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Keeping Your New Year’s Resolution: Tall Fescue Replacement Information

Earlier this year, Matt Poore, cattle farmer, Professor and Extension Ruminant Nutrition Specialist made a New Year’s resolution to convert acres of toxic tall fescue to novel endophyte fescue on his farm. I jumped on the bandwagon and made the same resolution. Even though the non-toxic seed that completes these…
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I got all these thistles in my pasture!!

Thistles can reduce forage yield and delay spring transition of warm season grasses. Thistles can produce large amounts of seed, sometimes up to 4,000 seed per plant. For growers trying to manage the seed bank, please implement control strategies before flowering. Several different thistles are found in pastures, which can…
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Watch out for Moldy Hay

While not always on the forefront of our mind, mold in hay can be a problem for livestock. Particularly in years like 2021, where we have had a lot of moisture and humidity during harvest. Not only did the wet summer we had increase our chances of mold, but it…
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Troubleshooting Oat Problems

Using oats as grazing and/ or baleage can sometimes be challenging however; in most years, oats can one of the healthiest and best options for our livestock. Some (most) years, UGA Extension gets calls concerning oats that are discolored, not growing great, or sometimes even dying. Unfortunately, there isn’t always…
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Should I Burn my Hayfield?

There are often many questions surrounding the practice of burning pastures and hayfields. Let’s look at the more frequently asked. Is it a good idea to burn my hayfield? There are several benefits to burning your hayfield. Burning can help producers manage thatch in their stands. If the thatch layer…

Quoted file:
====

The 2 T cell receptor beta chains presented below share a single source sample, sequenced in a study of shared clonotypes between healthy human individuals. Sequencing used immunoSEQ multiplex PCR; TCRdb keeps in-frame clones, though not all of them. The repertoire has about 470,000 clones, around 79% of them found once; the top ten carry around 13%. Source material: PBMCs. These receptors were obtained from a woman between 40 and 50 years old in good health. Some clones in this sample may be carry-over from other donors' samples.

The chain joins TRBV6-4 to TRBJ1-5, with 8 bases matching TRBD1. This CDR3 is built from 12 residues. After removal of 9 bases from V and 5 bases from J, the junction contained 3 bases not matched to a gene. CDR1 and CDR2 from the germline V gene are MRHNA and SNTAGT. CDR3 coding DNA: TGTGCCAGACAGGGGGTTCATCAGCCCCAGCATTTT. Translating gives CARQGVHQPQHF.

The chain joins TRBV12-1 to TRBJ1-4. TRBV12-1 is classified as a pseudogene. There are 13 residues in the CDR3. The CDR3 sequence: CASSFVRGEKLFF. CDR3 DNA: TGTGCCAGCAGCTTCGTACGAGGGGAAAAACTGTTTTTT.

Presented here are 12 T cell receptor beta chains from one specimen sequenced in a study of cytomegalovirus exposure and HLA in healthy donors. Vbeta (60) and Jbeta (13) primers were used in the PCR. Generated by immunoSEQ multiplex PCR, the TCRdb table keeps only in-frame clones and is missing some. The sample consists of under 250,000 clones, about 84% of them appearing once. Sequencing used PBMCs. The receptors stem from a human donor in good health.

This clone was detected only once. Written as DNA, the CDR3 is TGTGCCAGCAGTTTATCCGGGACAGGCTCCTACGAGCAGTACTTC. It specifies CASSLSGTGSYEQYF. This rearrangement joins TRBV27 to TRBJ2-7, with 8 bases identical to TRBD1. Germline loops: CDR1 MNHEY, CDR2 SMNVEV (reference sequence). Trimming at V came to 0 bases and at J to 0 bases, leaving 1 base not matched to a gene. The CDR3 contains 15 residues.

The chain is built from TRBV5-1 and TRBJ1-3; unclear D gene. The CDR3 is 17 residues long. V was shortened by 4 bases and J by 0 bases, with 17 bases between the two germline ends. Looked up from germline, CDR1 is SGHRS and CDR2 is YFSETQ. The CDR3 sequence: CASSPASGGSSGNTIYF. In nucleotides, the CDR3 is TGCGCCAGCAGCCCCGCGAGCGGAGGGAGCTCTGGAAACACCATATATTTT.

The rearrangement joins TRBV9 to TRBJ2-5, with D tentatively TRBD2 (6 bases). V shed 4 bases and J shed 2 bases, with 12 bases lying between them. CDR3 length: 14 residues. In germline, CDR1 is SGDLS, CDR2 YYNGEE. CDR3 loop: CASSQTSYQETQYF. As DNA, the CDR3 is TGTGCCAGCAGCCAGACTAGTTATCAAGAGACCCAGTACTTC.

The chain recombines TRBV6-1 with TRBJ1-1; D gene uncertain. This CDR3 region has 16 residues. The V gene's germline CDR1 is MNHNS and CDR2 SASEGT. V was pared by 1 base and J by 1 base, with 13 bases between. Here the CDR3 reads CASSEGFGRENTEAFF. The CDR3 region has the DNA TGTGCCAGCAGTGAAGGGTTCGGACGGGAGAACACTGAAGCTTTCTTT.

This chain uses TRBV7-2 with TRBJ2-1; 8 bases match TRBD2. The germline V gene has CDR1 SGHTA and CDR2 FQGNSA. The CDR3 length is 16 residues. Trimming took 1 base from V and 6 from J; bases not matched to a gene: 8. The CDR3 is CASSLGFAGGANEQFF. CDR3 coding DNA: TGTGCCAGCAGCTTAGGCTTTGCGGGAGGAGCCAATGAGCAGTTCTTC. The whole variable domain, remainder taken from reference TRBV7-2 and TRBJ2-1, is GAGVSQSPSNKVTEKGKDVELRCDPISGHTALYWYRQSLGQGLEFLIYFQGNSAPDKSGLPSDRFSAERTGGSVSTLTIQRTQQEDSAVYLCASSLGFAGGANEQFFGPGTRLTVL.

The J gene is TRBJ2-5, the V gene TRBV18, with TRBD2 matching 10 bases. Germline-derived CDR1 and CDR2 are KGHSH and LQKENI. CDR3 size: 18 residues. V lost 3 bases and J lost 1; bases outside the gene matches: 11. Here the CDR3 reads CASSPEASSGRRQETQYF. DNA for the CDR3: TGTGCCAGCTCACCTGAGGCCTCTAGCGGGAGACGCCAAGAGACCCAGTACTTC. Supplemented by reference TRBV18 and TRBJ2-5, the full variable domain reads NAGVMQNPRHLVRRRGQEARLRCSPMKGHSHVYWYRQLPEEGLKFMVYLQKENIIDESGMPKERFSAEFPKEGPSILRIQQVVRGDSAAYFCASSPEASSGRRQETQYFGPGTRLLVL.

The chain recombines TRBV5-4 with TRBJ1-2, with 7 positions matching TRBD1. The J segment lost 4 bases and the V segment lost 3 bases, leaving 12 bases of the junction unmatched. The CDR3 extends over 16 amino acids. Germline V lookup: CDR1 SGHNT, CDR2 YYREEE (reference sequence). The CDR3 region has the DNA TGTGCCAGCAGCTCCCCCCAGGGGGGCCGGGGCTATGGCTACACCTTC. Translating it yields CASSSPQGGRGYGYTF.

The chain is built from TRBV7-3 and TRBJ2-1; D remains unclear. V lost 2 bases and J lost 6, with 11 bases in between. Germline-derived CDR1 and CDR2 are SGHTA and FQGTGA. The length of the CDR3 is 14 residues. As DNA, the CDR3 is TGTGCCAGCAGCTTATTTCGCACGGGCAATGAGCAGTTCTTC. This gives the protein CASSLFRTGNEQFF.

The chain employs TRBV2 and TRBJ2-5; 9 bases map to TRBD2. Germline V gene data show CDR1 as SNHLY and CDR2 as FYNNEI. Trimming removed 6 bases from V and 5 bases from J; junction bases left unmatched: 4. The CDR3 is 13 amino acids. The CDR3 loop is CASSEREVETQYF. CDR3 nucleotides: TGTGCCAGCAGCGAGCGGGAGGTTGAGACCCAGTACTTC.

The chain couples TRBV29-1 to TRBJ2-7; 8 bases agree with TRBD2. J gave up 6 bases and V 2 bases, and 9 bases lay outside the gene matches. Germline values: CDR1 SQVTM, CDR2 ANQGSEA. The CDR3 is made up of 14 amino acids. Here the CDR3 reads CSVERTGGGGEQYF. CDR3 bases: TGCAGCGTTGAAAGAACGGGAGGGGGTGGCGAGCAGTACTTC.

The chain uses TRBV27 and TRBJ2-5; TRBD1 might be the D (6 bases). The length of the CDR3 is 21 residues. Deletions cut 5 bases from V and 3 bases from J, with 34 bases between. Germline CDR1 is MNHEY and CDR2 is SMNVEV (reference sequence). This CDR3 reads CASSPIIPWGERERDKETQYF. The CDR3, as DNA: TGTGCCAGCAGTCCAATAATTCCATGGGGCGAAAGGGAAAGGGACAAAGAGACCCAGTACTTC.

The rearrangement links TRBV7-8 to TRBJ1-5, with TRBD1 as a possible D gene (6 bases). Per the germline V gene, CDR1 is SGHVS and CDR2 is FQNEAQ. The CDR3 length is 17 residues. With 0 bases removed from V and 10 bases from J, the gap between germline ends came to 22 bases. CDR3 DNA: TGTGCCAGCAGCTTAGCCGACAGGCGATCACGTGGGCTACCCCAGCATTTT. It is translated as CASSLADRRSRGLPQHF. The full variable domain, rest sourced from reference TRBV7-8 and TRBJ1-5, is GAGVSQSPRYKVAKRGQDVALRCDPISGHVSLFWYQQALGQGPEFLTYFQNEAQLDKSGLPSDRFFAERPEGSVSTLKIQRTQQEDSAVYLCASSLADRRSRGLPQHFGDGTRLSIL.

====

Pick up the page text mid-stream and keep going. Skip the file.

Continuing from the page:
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Importance of Potassium

Potassium is an essential element in plants and is considered one of the three macronutrients, along with nitrogen and phosphorus. The amount of K is reported in almost all routine soil samples. Unfortunately, with price increases, it has gone from being the least expensive to the most expensive of the…
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Successful Tall Fescue Conversion – Part II

(Part I of this series article can be found in the March 2021 edition of the Forage Team Newsletter.) Conversion of toxic Kentucky-31 pastures and hayfields to a non-toxic, novel endophyte variety represents one of the most financially beneficial decisions available to livestock producers in areas where tall fescue is…
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Horse Grazing Strategies

As a horse owner & County Extension Agent, I hope that you will find value in my mixture of “by the book recommendations” and personal experience. One thing I would like to encourage horse owners and trainers to do is engage with their local Extension Agent. Pasture management, it seems,…
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Tips for feeding baleage

Baled silage, or “baleage,” is an excellent way for livestock producers to harvest, storage, and feed forage. Feeding baleage is much different than feeding hay due to the higher moisture content. This higher moisture content makes it much more susceptible to deterioration. Let’s discuss some ways to decrease waste during…
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Grazing Gadgets

The fact that rotational grazing systems are a more efficient use of forages than continuous grazing should not be a novel idea. Years of research have proven that giving forages ample time to rest and recuperate between grazing times, produces more, higher quality yield. Installing a rotational grazing system is…
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